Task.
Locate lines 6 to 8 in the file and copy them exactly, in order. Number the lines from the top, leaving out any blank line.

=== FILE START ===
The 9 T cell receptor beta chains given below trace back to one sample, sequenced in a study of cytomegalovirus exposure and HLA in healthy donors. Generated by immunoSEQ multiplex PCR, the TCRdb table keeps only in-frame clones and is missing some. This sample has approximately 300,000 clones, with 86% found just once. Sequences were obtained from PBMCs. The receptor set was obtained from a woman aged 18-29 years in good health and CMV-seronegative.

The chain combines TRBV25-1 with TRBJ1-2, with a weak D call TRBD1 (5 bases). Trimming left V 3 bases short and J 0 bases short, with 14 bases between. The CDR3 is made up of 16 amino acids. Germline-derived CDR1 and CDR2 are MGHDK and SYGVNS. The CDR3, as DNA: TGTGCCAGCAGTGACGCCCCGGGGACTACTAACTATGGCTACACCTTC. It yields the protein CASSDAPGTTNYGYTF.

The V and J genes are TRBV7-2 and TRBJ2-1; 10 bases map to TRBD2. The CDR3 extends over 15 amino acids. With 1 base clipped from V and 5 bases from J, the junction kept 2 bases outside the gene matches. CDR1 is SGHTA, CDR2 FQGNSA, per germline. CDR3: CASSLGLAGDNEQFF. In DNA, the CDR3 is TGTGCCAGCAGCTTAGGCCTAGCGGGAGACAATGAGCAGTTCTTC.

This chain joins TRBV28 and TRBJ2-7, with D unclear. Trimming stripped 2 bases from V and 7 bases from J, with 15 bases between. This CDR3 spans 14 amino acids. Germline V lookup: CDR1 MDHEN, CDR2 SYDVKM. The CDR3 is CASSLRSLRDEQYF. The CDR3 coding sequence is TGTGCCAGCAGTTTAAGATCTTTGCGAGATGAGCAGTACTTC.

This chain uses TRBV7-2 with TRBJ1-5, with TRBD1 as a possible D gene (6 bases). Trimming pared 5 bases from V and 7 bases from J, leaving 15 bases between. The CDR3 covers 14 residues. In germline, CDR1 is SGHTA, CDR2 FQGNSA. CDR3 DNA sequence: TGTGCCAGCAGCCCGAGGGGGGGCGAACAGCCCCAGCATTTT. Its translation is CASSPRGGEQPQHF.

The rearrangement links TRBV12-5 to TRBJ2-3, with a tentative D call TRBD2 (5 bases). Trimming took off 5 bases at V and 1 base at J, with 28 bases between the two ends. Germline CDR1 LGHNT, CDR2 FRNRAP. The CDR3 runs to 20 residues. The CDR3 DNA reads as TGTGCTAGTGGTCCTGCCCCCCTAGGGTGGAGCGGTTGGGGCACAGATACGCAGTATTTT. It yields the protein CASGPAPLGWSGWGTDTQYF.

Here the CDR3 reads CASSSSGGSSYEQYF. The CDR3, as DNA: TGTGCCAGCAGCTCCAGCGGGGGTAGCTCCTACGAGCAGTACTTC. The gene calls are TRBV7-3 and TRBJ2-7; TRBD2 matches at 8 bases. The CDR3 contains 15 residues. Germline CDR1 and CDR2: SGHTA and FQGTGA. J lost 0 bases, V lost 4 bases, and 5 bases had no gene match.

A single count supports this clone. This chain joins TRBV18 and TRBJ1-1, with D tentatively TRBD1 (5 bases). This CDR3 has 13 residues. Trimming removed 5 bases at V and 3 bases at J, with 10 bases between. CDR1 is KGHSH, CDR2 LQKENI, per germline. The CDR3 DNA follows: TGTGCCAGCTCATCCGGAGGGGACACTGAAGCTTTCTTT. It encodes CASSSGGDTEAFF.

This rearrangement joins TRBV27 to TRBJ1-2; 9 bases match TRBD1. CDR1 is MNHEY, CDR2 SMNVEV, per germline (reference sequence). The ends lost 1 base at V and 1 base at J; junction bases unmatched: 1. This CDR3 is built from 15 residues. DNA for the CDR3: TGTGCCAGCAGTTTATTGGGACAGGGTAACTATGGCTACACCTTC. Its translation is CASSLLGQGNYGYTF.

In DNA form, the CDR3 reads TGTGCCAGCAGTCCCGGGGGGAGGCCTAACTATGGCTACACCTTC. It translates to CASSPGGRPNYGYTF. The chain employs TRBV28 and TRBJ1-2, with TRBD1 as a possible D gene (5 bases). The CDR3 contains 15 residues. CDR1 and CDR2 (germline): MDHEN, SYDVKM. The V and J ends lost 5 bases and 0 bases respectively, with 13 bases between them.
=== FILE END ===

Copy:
The rearrangement links TRBV12-5 to TRBJ2-3, with a tentative D call TRBD2 (5 bases). Trimming took off 5 bases at V and 1 base at J, with 28 bases between the two ends. Germline CDR1 LGHNT, CDR2 FRNRAP. The CDR3 runs to 20 residues. The CDR3 DNA reads as TGTGCTAGTGGTCCTGCCCCCCTAGGGTGGAGCGGTTGGGGCACAGATACGCAGTATTTT. It yields the protein CASGPAPLGWSGWGTDTQYF.

Here the CDR3 reads CASSSSGGSSYEQYF. The CDR3, as DNA: TGTGCCAGCAGCTCCAGCGGGGGTAGCTCCTACGAGCAGTACTTC. The gene calls are TRBV7-3 and TRBJ2-7; TRBD2 matches at 8 bases. The CDR3 contains 15 residues. Germline CDR1 and CDR2: SGHTA and FQGTGA. J lost 0 bases, V lost 4 bases, and 5 bases had no gene match.

A single count supports this clone. This chain joins TRBV18 and TRBJ1-1, with D tentatively TRBD1 (5 bases). This CDR3 has 13 residues. Trimming removed 5 bases at V and 3 bases at J, with 10 bases between. CDR1 is KGHSH, CDR2 LQKENI, per germline. The CDR3 DNA follows: TGTGCCAGCTCATCCGGAGGGGACACTGAAGCTTTCTTT. It encodes CASSSGGDTEAFF.